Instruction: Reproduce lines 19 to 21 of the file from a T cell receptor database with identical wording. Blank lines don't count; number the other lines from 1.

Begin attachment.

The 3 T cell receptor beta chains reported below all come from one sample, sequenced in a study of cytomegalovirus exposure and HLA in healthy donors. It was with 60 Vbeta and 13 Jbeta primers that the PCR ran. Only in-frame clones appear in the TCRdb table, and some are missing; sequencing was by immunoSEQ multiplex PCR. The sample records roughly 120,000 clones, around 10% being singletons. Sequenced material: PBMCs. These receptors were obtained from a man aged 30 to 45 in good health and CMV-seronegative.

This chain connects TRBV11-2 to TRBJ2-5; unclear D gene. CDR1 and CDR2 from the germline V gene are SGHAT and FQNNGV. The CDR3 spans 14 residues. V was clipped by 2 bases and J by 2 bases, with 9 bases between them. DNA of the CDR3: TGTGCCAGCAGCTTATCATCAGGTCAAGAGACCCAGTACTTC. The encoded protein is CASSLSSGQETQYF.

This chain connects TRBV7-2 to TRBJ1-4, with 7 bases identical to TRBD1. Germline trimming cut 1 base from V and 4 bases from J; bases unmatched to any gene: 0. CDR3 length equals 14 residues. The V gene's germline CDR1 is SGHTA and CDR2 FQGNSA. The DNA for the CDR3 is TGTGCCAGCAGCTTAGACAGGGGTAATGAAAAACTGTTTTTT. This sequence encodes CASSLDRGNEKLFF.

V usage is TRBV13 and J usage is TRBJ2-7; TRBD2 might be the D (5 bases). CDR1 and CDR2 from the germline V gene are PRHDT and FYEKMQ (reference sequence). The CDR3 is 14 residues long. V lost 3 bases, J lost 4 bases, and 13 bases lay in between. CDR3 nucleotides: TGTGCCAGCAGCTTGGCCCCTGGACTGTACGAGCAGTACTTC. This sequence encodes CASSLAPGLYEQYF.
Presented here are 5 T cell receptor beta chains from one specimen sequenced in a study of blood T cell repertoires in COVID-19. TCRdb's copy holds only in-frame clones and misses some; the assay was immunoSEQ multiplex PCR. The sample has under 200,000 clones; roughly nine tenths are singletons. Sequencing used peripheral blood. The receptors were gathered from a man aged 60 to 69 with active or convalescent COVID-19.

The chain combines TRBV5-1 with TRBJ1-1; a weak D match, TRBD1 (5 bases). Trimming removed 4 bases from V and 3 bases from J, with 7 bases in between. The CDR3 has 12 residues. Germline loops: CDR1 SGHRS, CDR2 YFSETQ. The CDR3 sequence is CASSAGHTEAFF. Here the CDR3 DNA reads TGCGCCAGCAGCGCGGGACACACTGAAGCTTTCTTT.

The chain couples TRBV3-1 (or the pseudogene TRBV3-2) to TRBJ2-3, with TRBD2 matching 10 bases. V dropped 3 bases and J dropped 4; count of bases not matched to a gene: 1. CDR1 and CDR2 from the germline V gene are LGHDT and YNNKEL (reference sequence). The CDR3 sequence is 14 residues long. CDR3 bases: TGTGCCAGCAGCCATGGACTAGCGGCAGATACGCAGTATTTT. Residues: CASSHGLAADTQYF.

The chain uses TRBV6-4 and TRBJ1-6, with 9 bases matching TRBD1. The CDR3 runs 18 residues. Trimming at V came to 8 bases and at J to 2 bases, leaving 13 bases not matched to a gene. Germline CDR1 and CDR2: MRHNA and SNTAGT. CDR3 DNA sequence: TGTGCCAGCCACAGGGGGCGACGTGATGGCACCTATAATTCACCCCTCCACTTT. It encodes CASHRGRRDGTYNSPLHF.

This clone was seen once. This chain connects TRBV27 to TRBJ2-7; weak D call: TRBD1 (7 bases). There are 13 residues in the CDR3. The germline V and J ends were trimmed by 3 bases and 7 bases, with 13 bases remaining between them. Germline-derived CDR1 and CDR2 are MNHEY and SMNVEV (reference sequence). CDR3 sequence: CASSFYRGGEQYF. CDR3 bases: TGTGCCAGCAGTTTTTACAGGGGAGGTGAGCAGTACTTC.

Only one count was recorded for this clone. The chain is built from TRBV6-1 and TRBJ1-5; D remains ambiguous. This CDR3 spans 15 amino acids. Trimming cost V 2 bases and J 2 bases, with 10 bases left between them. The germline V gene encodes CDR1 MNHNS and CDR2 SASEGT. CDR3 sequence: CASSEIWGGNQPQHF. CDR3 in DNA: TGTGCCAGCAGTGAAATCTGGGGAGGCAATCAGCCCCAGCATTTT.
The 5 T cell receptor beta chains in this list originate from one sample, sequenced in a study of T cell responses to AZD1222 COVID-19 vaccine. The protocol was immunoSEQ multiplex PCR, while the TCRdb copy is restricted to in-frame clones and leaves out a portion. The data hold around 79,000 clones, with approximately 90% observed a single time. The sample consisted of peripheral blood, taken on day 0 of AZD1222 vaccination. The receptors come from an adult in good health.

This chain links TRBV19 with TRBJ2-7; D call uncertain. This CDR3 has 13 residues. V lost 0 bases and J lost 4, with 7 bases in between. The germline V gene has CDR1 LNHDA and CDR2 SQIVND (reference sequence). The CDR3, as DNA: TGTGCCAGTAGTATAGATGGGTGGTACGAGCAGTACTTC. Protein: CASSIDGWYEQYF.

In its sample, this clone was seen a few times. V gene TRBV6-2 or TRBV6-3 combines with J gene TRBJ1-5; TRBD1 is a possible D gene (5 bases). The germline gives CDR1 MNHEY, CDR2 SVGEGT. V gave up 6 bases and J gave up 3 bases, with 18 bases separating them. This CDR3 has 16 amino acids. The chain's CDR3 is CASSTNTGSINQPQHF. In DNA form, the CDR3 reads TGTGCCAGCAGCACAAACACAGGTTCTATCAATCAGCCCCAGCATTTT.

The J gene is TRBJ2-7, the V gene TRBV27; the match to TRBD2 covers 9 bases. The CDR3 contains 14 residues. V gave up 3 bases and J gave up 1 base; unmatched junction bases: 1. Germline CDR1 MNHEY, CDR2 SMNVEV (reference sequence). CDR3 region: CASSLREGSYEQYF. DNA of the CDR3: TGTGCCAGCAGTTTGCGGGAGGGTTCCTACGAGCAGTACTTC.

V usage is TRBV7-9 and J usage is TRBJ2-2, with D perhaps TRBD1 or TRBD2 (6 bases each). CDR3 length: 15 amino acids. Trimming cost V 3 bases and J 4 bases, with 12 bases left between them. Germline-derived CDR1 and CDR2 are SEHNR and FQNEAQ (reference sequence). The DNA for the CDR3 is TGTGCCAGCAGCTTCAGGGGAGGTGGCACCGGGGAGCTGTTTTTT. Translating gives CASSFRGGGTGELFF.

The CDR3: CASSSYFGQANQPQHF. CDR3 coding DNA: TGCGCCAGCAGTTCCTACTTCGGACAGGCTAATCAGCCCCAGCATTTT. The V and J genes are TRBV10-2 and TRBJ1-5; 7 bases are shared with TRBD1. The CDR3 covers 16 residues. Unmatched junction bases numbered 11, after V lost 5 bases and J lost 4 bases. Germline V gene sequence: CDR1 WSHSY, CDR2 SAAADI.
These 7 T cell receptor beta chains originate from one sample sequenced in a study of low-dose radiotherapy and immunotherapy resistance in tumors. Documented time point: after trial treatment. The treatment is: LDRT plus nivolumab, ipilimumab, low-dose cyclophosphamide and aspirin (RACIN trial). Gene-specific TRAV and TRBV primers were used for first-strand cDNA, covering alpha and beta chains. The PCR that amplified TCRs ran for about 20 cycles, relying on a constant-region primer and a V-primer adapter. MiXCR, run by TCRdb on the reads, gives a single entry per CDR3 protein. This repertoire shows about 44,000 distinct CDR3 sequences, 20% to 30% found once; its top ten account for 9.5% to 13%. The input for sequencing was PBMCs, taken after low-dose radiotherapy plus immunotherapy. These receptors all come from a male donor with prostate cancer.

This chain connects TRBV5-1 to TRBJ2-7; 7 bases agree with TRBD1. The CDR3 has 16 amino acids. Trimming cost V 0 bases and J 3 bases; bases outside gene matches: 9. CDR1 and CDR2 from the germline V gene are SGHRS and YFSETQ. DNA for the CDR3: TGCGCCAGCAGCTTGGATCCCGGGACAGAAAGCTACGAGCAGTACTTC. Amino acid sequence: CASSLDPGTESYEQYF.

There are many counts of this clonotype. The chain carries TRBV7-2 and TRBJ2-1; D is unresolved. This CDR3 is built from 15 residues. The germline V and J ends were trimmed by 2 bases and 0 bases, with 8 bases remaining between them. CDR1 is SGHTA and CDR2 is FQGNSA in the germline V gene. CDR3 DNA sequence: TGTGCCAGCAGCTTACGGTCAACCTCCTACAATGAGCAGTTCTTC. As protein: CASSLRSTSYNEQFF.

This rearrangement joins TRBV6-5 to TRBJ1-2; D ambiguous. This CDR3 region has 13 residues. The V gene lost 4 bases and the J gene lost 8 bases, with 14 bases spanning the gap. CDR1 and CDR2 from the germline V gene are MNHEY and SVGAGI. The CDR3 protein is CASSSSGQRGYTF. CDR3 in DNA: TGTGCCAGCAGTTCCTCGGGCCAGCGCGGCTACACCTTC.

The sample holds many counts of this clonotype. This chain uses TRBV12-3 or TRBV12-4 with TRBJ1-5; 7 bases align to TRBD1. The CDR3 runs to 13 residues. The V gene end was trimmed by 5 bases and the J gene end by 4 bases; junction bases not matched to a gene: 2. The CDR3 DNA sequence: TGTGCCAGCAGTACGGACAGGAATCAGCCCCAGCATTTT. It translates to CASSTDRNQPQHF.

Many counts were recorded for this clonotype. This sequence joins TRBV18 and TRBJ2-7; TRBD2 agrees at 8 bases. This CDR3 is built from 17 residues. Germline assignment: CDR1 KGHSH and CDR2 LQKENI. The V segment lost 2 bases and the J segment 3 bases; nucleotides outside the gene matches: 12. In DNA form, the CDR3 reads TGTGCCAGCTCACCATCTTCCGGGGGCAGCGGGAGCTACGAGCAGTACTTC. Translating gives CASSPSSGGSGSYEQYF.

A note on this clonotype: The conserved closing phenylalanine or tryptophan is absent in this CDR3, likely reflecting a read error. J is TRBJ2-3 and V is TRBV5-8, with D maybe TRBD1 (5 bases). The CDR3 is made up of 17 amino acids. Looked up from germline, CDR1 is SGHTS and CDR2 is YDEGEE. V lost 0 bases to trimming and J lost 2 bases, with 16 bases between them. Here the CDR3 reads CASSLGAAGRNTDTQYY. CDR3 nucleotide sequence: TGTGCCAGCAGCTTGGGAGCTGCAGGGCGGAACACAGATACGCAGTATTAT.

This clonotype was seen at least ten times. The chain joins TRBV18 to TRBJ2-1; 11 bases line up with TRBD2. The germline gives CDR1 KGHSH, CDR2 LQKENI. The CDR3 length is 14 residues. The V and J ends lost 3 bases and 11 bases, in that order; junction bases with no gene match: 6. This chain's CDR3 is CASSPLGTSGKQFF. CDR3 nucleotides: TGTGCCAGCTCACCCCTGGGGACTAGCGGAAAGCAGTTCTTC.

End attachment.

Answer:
There are many counts of this clonotype. The chain carries TRBV7-2 and TRBJ2-1; D is unresolved. This CDR3 is built from 15 residues. The germline V and J ends were trimmed by 2 bases and 0 bases, with 8 bases remaining between them. CDR1 is SGHTA and CDR2 is FQGNSA in the germline V gene. CDR3 DNA sequence: TGTGCCAGCAGCTTACGGTCAACCTCCTACAATGAGCAGTTCTTC. As protein: CASSLRSTSYNEQFF.

This rearrangement joins TRBV6-5 to TRBJ1-2; D ambiguous. This CDR3 region has 13 residues. The V gene lost 4 bases and the J gene lost 8 bases, with 14 bases spanning the gap. CDR1 and CDR2 from the germline V gene are MNHEY and SVGAGI. The CDR3 protein is CASSSSGQRGYTF. CDR3 in DNA: TGTGCCAGCAGTTCCTCGGGCCAGCGCGGCTACACCTTC.

The sample holds many counts of this clonotype. This chain uses TRBV12-3 or TRBV12-4 with TRBJ1-5; 7 bases align to TRBD1. The CDR3 runs to 13 residues. The V gene end was trimmed by 5 bases and the J gene end by 4 bases; junction bases not matched to a gene: 2. The CDR3 DNA sequence: TGTGCCAGCAGTACGGACAGGAATCAGCCCCAGCATTTT. It translates to CASSTDRNQPQHF.